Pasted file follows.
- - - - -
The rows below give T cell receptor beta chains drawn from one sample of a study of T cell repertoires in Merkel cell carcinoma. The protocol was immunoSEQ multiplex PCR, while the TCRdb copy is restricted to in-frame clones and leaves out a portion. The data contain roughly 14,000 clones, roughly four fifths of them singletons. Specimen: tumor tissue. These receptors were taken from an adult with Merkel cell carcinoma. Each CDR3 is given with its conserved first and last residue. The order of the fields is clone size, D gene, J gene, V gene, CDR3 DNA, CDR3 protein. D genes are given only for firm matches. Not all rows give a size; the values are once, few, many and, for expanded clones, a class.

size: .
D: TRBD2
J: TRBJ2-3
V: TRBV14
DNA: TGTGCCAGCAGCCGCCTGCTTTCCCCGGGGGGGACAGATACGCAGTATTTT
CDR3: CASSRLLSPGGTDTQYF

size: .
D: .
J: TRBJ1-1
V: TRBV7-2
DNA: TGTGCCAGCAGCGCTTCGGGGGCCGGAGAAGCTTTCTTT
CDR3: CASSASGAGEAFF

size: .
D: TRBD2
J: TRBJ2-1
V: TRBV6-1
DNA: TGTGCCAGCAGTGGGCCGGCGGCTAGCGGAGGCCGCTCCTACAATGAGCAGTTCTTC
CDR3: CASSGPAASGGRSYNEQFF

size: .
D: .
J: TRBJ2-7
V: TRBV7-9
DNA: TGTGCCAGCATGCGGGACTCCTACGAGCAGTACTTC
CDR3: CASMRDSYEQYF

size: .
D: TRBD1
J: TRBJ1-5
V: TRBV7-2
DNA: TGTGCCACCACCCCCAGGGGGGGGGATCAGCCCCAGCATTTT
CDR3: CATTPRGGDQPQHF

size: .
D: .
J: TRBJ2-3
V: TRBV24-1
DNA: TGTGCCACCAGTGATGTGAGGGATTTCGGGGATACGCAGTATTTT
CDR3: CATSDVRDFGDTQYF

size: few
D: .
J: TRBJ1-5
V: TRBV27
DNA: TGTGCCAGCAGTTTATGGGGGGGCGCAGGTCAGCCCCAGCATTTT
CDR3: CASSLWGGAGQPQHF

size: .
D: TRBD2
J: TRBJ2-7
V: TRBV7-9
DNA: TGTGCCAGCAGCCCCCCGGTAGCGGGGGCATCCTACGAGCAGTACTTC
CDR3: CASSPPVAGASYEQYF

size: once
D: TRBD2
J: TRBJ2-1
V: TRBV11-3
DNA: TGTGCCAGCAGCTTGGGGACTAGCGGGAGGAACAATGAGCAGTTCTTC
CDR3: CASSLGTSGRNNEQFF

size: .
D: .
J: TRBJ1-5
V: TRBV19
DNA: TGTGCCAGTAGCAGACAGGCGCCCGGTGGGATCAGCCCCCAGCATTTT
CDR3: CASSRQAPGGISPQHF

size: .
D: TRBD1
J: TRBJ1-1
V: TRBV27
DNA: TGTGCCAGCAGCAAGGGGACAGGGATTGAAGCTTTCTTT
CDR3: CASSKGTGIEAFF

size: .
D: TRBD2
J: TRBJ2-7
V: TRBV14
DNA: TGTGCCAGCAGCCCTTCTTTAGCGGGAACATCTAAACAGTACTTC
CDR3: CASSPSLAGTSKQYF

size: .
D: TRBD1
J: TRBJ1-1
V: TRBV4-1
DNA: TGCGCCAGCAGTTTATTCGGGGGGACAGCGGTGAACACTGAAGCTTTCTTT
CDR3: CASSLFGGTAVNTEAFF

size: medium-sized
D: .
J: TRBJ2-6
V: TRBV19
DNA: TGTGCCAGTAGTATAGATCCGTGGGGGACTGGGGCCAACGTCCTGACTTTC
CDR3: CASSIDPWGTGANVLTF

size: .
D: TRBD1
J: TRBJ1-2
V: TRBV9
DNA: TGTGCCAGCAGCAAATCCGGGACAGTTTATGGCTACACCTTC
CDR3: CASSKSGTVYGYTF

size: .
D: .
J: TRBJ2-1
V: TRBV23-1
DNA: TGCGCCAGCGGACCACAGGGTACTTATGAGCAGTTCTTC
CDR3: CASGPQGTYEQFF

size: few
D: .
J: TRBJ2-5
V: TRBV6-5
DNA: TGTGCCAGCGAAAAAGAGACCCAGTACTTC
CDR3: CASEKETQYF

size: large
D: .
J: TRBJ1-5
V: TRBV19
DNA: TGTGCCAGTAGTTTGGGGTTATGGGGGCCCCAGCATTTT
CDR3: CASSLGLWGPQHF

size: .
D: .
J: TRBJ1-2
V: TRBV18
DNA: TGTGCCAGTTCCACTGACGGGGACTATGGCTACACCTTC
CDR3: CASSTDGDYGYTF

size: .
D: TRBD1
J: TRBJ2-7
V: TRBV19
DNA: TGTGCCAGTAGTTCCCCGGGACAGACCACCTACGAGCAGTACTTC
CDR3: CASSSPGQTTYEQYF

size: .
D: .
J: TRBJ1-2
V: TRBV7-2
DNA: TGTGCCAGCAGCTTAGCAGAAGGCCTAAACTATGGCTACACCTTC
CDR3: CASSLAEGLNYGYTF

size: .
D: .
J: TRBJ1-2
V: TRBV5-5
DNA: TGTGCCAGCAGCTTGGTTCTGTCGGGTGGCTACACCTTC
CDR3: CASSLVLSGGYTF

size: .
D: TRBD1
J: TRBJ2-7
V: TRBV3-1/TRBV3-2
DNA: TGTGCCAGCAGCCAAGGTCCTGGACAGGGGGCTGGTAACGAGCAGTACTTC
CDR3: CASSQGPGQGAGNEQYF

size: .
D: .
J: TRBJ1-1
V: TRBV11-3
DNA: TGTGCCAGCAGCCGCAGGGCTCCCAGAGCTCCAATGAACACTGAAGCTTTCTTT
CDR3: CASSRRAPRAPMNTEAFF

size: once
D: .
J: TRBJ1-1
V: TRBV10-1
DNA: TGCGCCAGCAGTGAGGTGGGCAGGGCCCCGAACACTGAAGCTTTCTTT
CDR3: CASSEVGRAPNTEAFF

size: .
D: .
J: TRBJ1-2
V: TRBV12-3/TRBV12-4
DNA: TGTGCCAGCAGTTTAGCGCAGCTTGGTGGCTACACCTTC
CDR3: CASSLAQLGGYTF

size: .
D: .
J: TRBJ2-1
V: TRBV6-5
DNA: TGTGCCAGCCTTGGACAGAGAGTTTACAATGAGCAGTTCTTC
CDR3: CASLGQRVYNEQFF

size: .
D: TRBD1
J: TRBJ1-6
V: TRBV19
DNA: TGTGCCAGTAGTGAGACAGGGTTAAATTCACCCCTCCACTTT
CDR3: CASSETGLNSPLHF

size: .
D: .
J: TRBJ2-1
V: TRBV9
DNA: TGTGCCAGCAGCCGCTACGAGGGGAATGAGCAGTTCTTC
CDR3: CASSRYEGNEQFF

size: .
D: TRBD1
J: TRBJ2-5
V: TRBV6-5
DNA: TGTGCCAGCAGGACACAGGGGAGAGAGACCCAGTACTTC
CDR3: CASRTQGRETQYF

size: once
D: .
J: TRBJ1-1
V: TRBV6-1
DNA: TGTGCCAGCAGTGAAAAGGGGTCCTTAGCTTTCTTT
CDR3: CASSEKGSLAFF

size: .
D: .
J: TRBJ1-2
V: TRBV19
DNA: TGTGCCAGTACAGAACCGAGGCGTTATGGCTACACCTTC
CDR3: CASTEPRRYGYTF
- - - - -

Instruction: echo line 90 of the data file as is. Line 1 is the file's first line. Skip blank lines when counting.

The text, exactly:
DNA: TGTGCCAGCAGCAAATCCGGGACAGTTTATGGCTACACCTTC